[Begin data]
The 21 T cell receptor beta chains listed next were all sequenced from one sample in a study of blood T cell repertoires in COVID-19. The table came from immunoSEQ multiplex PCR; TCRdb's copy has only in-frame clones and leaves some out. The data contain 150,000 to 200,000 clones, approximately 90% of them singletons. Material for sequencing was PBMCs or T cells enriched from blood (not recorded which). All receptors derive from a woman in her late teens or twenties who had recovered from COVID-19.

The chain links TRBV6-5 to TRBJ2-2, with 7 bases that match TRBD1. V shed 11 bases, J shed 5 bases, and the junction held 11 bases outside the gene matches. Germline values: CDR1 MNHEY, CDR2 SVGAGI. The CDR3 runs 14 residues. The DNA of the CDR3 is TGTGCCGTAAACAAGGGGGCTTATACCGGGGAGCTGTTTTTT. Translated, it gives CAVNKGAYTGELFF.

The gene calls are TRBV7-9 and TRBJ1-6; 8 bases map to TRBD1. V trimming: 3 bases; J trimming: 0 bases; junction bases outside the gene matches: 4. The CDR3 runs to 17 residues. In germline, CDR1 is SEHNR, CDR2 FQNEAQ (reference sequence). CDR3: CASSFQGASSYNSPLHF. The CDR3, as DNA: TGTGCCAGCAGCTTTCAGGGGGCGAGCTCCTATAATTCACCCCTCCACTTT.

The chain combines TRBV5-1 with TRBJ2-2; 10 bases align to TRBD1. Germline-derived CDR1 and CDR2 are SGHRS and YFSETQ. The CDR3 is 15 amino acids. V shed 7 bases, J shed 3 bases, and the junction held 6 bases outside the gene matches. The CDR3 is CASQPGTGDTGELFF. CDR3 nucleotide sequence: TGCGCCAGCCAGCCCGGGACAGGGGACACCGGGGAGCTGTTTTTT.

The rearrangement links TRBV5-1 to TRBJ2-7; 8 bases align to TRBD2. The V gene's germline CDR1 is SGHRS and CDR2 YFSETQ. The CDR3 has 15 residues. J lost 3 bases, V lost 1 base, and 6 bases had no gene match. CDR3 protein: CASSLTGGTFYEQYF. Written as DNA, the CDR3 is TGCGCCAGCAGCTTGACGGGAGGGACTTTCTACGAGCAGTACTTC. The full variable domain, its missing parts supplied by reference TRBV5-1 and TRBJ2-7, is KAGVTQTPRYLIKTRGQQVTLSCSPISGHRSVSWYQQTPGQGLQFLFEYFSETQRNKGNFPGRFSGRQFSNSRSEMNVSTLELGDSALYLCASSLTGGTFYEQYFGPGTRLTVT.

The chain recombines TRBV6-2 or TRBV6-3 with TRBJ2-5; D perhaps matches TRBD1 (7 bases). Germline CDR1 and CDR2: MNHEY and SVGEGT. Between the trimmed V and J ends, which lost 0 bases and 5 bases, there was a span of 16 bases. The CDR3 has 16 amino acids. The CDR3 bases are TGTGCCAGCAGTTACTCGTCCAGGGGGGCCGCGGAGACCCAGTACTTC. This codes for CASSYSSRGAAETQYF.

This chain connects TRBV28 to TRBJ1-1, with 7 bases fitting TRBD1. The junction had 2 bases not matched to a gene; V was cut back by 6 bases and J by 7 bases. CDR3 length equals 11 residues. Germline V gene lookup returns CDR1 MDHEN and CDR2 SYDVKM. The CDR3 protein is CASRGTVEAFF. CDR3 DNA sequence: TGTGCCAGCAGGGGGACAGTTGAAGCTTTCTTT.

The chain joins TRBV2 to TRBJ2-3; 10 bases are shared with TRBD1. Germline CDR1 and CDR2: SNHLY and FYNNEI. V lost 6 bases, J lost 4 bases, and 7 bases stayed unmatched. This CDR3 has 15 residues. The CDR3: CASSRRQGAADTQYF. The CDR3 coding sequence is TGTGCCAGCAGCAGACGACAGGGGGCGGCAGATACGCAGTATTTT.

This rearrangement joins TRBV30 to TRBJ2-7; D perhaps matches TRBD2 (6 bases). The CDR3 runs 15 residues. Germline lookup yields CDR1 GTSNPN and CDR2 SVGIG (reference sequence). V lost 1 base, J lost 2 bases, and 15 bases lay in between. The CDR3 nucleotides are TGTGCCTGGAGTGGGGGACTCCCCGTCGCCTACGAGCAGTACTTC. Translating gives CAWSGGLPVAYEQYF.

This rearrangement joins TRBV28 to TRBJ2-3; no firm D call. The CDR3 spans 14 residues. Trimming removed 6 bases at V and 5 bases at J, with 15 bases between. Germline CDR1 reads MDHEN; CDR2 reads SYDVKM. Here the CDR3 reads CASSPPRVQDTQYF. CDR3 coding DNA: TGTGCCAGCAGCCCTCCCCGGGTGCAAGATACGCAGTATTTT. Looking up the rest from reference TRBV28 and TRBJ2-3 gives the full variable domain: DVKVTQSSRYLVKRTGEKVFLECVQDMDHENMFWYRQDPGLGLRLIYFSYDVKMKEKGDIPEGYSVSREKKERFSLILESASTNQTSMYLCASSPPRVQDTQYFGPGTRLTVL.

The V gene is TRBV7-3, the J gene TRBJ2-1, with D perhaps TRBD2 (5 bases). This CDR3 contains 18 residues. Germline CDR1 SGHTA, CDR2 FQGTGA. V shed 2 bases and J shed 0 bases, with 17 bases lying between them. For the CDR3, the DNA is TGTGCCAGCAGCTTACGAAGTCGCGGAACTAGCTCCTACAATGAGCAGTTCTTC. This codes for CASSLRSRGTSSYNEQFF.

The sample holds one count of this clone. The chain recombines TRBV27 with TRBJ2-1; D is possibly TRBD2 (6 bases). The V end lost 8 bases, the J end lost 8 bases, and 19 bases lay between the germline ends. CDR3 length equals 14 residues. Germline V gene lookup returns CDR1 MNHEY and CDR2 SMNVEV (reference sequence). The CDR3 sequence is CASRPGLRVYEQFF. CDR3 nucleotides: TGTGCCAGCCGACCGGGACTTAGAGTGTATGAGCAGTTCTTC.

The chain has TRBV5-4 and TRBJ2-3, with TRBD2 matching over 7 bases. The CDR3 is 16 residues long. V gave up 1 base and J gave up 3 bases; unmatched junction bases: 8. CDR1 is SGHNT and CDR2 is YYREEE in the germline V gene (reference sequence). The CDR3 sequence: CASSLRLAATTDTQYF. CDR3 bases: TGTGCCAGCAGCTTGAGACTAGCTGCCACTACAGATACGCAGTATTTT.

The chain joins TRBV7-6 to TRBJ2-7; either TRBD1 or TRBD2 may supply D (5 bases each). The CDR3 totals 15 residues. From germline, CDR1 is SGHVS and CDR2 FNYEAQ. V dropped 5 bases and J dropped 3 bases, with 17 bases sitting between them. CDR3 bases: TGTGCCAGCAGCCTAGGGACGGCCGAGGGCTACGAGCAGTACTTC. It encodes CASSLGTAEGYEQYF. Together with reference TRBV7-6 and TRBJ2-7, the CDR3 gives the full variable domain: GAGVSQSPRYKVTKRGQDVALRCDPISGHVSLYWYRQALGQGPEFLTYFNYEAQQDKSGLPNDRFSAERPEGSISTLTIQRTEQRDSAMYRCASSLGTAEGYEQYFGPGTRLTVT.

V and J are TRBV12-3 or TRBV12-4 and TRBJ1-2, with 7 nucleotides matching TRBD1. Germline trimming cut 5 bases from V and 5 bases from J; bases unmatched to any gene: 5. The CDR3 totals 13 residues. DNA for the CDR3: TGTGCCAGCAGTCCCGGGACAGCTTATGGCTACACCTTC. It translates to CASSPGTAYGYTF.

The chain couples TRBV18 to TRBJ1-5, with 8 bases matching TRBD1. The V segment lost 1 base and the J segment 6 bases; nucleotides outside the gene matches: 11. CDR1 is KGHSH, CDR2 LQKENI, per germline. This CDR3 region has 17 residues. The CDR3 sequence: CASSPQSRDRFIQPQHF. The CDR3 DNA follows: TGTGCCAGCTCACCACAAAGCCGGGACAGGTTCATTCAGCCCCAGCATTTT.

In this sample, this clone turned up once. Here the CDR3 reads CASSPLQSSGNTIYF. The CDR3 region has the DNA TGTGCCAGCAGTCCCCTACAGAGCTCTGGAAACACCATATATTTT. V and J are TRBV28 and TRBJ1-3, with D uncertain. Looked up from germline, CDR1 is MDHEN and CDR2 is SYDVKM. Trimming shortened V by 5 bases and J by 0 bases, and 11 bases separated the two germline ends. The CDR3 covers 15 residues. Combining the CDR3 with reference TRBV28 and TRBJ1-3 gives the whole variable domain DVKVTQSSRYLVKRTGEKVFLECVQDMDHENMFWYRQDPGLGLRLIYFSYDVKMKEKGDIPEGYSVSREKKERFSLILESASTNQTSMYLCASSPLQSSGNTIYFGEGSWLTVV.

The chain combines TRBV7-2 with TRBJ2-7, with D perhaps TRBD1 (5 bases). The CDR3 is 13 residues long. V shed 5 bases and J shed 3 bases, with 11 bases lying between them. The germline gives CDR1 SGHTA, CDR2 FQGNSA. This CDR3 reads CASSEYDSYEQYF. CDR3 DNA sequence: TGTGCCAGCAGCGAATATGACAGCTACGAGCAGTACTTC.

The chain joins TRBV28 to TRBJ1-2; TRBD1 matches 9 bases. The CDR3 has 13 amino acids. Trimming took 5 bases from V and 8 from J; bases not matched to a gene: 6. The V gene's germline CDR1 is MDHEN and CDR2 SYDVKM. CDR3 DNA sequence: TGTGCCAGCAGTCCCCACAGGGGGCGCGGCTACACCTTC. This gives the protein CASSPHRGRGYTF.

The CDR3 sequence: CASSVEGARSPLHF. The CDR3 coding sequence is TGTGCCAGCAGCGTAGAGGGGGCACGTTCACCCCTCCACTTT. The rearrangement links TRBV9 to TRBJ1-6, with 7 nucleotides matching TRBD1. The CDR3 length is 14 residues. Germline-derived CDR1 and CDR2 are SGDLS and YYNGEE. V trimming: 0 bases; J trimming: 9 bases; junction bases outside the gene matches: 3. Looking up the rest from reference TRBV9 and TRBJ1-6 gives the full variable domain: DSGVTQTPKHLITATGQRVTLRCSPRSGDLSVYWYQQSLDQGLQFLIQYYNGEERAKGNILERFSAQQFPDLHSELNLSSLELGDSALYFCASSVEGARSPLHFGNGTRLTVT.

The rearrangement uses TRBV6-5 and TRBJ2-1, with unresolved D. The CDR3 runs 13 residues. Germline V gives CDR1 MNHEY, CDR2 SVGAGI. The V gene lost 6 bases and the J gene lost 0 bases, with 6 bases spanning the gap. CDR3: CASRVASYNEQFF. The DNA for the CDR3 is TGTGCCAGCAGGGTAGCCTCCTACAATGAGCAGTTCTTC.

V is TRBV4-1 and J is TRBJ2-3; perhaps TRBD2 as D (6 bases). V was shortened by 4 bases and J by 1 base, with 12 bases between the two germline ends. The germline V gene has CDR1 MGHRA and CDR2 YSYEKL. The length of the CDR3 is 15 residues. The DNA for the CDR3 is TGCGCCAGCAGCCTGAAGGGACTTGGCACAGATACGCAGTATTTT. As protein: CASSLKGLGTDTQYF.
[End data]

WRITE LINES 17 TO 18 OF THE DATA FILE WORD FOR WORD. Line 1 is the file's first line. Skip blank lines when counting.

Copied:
In this sample, this clone turned up once. Here the CDR3 reads CASSPLQSSGNTIYF. The CDR3 region has the DNA TGTGCCAGCAGTCCCCTACAGAGCTCTGGAAACACCATATATTTT. V and J are TRBV28 and TRBJ1-3, with D uncertain. Looked up from germline, CDR1 is MDHEN and CDR2 is SYDVKM. Trimming shortened V by 5 bases and J by 0 bases, and 11 bases separated the two germline ends. The CDR3 covers 15 residues. Combining the CDR3 with reference TRBV28 and TRBJ1-3 gives the whole variable domain DVKVTQSSRYLVKRTGEKVFLECVQDMDHENMFWYRQDPGLGLRLIYFSYDVKMKEKGDIPEGYSVSREKKERFSLILESASTNQTSMYLCASSPLQSSGNTIYFGEGSWLTVV.

The chain combines TRBV7-2 with TRBJ2-7, with D perhaps TRBD1 (5 bases). The CDR3 is 13 residues long. V shed 5 bases and J shed 3 bases, with 11 bases lying between them. The germline gives CDR1 SGHTA, CDR2 FQGNSA. This CDR3 reads CASSEYDSYEQYF. CDR3 DNA sequence: TGTGCCAGCAGCGAATATGACAGCTACGAGCAGTACTTC.